Several concerns about alleged gunman Vester Flanagan were detailed in memos from Dan Dennison, then the news director of WDBJ-7. Above, the WDBJ-7 live truck is seen outside of the Bridgewater Plaza in Moneta, Virginia, Aug. 26, 2015. The suspect in the on-air shooting of two Virginia television journalists was pronounced dead at a hospital Wednesday. REUTERS

Alleged gunman Vester Flanagan, who killed two journalists Wednesday in Virginia, was advised by his former employer to seek medical help after numerous complaints were filed regarding his unusual and aggressive behavior at the station, where he worked alongside his victims. Several heated incidents were detailed in the WDBJ-7 memos, which were sent to Flanagan, 41, and obtained by the Guardian.

Flanagan, who went by Bryce Williams while reporting on air, fatally shot reporter Alison Parker and cameraman Adam Ward during a televised broadcast Wednesday morning. He died later Wednesday after he shot himself during a police chase.

In the memos, Flanagan was noted as using "hard language" and "aggressive body language," in addition to "lashing out" at a colleague. Dan Dennison, the news director at the time, shared concerns with Flanagan about how he causes a "great deal of friction" with colleagues, particularly photographers. One memo from Dennison detailed an incident in April 2012 where Flanagan lost his temper and left his co-workers "feeling both threatened and extremely uncomfortable."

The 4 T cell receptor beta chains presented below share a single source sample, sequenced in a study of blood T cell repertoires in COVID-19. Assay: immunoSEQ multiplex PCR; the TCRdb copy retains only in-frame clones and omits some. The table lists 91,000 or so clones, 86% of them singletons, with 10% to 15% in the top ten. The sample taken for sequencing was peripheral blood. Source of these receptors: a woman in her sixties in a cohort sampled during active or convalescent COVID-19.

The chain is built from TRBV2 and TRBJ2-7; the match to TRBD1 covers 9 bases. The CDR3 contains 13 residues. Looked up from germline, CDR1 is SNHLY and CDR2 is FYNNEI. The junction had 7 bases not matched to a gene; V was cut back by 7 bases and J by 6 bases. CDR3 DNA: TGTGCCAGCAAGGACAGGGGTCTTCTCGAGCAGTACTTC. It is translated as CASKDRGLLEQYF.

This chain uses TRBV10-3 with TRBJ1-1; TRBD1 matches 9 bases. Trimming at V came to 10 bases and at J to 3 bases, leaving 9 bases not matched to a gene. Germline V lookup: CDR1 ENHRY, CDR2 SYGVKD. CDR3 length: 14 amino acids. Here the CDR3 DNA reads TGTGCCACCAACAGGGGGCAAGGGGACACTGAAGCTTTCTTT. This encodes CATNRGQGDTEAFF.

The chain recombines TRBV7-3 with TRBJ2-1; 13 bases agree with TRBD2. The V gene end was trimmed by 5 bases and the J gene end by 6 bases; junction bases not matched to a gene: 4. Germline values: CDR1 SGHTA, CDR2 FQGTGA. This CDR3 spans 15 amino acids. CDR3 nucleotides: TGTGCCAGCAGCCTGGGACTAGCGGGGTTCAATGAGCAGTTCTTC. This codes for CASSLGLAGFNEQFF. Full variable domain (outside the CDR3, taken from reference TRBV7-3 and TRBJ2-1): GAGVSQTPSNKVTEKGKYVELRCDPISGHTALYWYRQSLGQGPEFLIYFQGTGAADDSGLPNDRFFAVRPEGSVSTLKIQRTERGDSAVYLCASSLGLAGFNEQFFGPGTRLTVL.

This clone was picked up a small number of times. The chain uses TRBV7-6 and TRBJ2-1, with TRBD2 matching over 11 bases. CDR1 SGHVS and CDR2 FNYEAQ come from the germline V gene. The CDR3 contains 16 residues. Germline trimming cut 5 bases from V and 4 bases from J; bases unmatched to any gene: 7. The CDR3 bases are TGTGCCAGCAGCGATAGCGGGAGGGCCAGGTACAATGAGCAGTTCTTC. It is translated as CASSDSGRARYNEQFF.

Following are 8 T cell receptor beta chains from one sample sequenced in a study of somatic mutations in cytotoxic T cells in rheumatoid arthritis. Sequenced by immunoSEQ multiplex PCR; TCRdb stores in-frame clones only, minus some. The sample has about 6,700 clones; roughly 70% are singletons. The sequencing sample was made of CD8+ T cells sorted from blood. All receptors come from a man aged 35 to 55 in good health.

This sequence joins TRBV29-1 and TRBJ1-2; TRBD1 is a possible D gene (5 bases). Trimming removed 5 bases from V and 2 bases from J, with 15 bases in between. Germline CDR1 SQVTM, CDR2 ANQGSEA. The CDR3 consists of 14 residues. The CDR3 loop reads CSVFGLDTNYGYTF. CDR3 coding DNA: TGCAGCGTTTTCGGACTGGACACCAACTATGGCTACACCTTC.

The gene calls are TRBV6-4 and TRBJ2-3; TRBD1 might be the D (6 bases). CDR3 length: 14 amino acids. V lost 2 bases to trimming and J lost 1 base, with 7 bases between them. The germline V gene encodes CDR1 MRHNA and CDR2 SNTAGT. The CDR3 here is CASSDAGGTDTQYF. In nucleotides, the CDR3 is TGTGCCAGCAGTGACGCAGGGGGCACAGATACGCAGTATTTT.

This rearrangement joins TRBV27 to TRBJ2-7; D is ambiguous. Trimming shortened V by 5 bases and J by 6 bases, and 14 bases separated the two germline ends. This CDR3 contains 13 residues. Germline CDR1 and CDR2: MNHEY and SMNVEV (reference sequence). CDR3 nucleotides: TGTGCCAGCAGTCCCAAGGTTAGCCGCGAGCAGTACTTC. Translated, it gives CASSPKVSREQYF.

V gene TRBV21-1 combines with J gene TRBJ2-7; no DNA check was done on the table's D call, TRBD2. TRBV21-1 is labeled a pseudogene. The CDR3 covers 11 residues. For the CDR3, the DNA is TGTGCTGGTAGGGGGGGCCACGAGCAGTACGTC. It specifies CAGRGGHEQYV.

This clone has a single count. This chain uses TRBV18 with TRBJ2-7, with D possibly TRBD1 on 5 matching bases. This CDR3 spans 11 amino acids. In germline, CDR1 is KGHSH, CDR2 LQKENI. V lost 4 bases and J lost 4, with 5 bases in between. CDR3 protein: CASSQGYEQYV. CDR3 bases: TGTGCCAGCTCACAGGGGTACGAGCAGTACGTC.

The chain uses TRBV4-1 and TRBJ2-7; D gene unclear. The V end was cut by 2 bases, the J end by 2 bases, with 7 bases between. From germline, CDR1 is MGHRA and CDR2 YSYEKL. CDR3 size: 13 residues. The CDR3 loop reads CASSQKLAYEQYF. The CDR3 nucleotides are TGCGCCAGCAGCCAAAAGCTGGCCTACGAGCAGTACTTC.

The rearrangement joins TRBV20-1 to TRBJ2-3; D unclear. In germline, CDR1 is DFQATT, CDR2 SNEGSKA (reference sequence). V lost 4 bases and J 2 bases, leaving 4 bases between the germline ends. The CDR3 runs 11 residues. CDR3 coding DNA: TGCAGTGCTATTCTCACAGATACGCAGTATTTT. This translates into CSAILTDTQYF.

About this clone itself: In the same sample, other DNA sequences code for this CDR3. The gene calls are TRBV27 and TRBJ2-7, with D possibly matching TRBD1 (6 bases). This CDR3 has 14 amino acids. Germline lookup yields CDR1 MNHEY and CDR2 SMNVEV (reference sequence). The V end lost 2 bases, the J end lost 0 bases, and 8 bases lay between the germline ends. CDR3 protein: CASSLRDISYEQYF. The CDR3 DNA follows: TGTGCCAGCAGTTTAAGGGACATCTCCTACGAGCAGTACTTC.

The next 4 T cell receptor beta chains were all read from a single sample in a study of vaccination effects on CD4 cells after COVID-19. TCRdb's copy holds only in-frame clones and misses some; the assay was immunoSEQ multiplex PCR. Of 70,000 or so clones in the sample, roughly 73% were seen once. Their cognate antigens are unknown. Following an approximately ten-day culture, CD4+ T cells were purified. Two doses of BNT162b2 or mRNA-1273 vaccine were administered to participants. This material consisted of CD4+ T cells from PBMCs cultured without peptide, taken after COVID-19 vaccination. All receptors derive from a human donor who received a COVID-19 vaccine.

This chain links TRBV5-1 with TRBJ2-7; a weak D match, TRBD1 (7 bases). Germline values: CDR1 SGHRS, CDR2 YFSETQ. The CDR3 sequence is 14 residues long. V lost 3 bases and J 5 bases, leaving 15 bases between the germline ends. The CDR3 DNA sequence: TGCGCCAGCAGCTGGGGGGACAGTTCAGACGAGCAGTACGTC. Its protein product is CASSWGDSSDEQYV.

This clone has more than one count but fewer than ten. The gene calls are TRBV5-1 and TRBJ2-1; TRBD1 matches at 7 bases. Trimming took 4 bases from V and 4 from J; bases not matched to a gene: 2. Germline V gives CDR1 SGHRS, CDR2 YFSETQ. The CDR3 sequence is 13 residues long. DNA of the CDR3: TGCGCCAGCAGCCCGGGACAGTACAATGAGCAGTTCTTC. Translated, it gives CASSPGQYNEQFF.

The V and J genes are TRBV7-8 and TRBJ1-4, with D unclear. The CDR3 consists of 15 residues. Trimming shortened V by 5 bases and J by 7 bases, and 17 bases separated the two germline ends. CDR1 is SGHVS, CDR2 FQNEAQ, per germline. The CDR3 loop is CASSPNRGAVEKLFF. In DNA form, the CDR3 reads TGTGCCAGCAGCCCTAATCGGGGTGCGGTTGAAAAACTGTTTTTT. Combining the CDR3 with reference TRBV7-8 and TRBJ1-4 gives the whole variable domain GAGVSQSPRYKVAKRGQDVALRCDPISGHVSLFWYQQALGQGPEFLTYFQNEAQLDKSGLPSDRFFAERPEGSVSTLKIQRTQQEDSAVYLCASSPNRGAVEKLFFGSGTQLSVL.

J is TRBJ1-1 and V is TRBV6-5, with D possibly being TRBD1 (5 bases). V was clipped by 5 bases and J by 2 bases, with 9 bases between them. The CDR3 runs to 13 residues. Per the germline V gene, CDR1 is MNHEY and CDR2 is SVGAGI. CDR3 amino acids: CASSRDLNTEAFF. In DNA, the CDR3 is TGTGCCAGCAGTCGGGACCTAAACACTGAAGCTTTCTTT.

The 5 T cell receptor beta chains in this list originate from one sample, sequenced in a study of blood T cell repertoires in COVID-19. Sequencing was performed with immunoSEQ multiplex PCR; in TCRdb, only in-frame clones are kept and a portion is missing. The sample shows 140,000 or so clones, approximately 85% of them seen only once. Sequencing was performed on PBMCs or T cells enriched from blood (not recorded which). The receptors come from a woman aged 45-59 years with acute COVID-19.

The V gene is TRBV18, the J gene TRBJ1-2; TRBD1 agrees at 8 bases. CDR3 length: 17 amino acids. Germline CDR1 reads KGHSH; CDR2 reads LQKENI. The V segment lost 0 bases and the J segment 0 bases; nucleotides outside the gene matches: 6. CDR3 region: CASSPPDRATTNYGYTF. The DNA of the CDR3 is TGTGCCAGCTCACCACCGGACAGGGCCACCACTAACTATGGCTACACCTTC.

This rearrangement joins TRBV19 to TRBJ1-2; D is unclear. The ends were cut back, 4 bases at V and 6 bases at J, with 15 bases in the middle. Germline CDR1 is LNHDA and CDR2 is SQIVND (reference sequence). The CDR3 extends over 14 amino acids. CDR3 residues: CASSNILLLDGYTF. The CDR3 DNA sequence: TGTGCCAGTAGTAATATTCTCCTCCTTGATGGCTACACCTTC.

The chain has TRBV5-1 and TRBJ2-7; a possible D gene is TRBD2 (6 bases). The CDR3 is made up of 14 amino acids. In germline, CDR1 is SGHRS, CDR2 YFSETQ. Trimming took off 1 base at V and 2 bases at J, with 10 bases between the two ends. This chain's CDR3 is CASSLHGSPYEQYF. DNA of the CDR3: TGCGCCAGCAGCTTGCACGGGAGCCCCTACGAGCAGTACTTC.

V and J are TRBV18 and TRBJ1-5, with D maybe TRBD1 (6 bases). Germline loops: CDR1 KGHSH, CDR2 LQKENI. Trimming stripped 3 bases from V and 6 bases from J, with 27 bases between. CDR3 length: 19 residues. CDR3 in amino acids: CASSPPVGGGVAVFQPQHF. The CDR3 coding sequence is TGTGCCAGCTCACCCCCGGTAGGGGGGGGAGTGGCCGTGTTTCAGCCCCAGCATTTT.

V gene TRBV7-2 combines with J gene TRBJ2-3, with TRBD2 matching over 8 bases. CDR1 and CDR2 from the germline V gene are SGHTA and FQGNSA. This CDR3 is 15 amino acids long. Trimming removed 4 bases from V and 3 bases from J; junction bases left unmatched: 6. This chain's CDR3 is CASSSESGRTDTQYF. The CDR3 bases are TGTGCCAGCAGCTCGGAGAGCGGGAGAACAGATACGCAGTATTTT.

He had also been told to contact employee assistance professionals at the company Health Advocate, according to the Guardian.

“This is a mandatory referral requiring your compliance,” Dennison told Flanagan in July 2012. “Failure to comply will result in termination of employment.”

Flanagan was reportedly fired in February 2013, prompting him to behave disruptively. One memo regarding the events surrounding his termination claims that Flanagan yelled "Call the police. I'm not leaving. I'm going to make a stink, and it's going to be in the headlines."

Dennison decided to call the police to escort Flanagan out of the building. But when officers arrived, he refused and threw a hat and small cross at Dennison. "You need this," Flanagan shouted at Dennison. Police officers ultimately had to physically escort him out of the building.

Flanagan then sued the station in March 2014 over his dismissal, alleging racial and sexual discrimination in a civil lawsuit. Flanagan subpoenaed personnel records on both of the shooting victims, among dozens of other employees, as part of the lawsuit according to court filings obtained by the Huffington Post.

The station denied the allegations, and the case was later dismissed due to lack of evidence.